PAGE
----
This dance of provocation and outrage has tangoed back and forth throughout history. At the Royal Academy’s Renaissance Nude exhibition last year there was one particularly arresting canvas. Ostensibly it was an unremarkable late 15th century portrait of a Renaissance burgher, attributed to Jacometto Veneziano. But it was displayed so you could walk round the back and view its reverse.
There, concealed from the public eye, was a shockingly intimate scene for its era. A naked couple stand in a grand chamber close to a window; the woman gazes into a small hand mirror, while the man embraces her from behind and cups her left breast. It feels like a pre-coital portrait of real lovers and its preservation can only be due to a long chain of colluding guardians.
Human sex drive is the propelling force of life itself, so it’s no wonder it breaks through where you least expect it. Like many people, I wasn’t aware until 2004 that Britain’s leading master of sky and seascapes, JMW Turner, had also turned his hand to nudes and scenes of energetic copulation. Nor was his devoted admirer and executor, John Ruskin, until he went through Turner’s collection of work and sketch books, which the painter bequeathed to the National Gallery following his death in 1851. Ruskin was so aghast at his discovery that he wrote to the Keeper of the National Gallery, Ralph Wornum, declaring: “I am satisfied you had no other course than to burn them, both for the sake of Turner’s reputation (they having been assuredly drawn under a certain condition of insanity) and for your own peace.”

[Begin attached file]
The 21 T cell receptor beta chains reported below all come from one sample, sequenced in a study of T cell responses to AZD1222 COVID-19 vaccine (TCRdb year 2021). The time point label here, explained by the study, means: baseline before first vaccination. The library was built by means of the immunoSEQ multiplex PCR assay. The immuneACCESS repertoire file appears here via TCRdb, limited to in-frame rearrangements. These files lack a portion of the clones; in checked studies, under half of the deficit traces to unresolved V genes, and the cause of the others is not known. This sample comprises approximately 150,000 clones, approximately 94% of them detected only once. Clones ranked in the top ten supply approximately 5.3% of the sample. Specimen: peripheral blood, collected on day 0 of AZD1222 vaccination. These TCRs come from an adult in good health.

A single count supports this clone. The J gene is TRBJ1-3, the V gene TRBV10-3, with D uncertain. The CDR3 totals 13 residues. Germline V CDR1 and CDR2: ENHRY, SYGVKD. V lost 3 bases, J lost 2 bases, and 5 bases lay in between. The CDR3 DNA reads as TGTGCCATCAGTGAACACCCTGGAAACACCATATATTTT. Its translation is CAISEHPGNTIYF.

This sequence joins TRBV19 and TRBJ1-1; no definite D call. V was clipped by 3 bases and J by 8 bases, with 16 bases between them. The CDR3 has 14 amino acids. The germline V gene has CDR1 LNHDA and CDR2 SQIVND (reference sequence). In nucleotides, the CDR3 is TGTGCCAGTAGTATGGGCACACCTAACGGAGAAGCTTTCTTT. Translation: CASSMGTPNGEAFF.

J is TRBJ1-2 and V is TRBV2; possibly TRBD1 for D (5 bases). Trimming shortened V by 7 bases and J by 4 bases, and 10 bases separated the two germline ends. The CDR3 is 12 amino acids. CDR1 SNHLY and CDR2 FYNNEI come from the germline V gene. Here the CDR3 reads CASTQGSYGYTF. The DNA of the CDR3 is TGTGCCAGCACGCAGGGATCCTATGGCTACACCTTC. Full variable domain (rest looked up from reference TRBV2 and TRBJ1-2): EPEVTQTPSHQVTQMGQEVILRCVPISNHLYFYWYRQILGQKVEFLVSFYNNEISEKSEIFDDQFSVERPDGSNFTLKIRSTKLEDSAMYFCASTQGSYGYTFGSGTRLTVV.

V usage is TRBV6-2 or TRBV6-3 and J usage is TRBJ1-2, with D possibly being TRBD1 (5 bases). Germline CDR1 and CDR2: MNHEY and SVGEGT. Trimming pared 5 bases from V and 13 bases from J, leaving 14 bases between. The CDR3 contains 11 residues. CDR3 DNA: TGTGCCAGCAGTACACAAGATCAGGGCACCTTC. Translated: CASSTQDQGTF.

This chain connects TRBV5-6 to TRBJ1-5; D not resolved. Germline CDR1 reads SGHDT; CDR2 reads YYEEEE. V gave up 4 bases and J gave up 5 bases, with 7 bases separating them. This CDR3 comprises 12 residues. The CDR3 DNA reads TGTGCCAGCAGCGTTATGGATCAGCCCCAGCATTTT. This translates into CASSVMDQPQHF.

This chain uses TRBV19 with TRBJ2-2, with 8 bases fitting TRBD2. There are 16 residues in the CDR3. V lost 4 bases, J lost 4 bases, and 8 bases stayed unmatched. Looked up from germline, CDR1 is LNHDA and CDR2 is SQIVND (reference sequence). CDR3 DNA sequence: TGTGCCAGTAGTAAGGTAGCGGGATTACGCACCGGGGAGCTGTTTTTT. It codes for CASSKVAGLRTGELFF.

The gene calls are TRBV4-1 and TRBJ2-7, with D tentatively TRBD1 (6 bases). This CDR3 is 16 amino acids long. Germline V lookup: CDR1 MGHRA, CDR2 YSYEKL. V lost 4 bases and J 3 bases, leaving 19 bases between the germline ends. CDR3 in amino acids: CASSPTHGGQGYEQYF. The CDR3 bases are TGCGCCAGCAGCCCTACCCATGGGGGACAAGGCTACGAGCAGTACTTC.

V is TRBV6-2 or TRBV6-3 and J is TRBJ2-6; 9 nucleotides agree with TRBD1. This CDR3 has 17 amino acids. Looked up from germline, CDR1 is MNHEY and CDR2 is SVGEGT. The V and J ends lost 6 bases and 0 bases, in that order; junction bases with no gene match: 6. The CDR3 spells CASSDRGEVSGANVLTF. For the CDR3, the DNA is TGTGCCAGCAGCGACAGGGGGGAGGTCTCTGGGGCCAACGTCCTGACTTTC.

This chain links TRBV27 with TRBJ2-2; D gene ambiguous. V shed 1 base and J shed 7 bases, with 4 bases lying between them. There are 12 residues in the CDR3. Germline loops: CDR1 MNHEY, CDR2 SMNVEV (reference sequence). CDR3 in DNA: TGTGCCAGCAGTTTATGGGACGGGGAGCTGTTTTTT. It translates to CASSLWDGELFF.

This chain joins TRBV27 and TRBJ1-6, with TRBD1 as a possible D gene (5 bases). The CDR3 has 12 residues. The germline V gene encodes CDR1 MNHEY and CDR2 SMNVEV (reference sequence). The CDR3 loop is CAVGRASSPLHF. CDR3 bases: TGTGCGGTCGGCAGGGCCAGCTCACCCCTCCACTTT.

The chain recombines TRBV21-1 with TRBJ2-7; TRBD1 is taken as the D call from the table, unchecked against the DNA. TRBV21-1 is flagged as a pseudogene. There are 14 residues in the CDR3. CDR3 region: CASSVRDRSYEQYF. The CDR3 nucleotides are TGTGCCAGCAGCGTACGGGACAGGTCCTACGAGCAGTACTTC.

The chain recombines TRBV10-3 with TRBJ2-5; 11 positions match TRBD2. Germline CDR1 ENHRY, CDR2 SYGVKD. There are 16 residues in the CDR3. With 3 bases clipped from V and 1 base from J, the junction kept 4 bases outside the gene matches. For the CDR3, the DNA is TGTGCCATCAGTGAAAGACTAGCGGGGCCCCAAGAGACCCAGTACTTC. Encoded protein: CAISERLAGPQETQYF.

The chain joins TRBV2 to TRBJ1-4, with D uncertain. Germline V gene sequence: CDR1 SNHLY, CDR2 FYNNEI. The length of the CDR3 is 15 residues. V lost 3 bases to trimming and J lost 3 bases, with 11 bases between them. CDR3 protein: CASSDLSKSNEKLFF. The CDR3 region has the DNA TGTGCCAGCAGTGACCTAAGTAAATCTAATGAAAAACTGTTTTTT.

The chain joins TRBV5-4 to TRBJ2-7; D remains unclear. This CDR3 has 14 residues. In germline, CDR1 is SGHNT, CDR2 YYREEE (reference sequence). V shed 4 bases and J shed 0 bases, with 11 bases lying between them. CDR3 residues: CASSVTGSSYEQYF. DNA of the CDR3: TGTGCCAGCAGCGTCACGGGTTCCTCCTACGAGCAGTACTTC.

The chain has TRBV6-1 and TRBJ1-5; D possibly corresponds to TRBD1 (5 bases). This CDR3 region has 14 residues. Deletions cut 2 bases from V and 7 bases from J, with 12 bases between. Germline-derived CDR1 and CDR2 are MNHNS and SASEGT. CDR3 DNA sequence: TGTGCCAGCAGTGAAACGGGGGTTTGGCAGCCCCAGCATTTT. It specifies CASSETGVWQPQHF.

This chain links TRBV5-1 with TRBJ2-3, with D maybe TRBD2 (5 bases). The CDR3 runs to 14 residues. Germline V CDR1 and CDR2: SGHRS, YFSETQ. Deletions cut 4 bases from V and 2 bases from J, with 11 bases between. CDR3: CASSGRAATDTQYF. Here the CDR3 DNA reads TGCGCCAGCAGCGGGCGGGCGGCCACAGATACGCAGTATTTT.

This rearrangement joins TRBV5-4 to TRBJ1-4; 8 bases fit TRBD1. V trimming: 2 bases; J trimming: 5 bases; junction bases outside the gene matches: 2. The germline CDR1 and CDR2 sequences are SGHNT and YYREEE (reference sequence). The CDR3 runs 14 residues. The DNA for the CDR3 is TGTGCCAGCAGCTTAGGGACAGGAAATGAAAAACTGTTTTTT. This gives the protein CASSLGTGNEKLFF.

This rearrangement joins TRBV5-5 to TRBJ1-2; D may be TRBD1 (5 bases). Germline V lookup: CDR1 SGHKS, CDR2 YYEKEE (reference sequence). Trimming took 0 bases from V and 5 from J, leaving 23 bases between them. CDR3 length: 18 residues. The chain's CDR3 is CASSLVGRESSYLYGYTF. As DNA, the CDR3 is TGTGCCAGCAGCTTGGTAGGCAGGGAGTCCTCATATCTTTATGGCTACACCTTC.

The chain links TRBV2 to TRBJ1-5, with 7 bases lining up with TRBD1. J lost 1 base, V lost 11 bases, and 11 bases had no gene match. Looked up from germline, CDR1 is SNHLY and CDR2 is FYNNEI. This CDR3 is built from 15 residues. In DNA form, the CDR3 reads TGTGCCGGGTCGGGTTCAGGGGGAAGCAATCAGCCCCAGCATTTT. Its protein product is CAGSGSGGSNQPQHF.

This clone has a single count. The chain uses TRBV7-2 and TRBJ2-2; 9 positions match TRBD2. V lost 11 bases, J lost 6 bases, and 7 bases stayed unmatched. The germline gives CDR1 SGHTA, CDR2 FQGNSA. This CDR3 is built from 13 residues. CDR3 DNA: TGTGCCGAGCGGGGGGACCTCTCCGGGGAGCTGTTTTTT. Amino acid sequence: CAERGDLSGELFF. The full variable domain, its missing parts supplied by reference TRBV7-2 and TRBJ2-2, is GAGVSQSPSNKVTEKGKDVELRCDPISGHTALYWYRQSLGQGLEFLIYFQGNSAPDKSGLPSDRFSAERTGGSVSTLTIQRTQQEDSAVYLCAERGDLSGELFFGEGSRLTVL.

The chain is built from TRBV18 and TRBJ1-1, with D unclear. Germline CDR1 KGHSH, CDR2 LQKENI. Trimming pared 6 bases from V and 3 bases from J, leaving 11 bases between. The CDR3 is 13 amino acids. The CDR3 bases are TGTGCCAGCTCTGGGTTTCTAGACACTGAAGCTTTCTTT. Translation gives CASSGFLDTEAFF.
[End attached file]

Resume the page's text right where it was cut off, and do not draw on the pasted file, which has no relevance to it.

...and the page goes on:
Except, according to Turner expert and Tate curator Ian Warrell – who cross-referenced existing erotic sketches with Victorian inventories – the bonfire of obscenities never took place. There’s speculation the charade of incineration was a response to the 1857 Obscene Publications Act, which could see keepers of erotica prosecuted. Either way, Warrell’s detective work revealed that almost all the allegedly destroyed drawings were in the Tate collection and they were duly flagged up to a riveted world – quite a few of whom noted Turner’s genius resides in light and waves, not people. (Don’t even start me on his broccoli-alike trees.)
It’s not just artists who’ve had to hide their most explicit work. Fans of Gilded Age author Edith Wharton were rapt when they found out a very explicit extract of an unfinished novel had been found amongst her papers, which was rendered more salacious by the suggestion it might describe an incestuous father-daughter relationship. Suffice to say, Wharton’s The House of Mirth doesn’t have lines like, “she flung herself upon the swelling member” within its pages.
The racy tone makes more sense when you learn Wharton wrote the work in 1919, when her marriage ended and she embarked on a passionate affair with journalist Morton Fullerton. Equally eye-opening are EM Forster’s erotic short stories collected in The Life to Come, which were only published in 1972, two years after his death. The exhortations to be true to the authentic self, which are such a theme of his more orthodox fiction – as when Lucy Honeychurch in A Room With a View comprehends “the holiness of direct desire” – take man-on-man flesh in these tales.
These hidden works make you wonder what lost erotica will be found under the bedstead next: perhaps pornographic cartoons by Gainsborough, or a thoroughly lewd poem by Elizabeth Barrett Browning. Although, no, I don’t expect a lost erotic story by Jane Austen; to the best of our knowledge, she never had personal experience of sex and Austen did love to write about what she knew.
One thing is certain: it’s always a triumph for human sexuality when explicit artworks resurface. They’re a salutary reminder that while we fondly think we live in a bold age of sexual exploration there’s nothing new under the sun. But we are certainly privileged to live in a time and place where consenting adults won’t be punished for expressing their direct desires – and where we find artists all the more intriguing for having had interesting sex lives.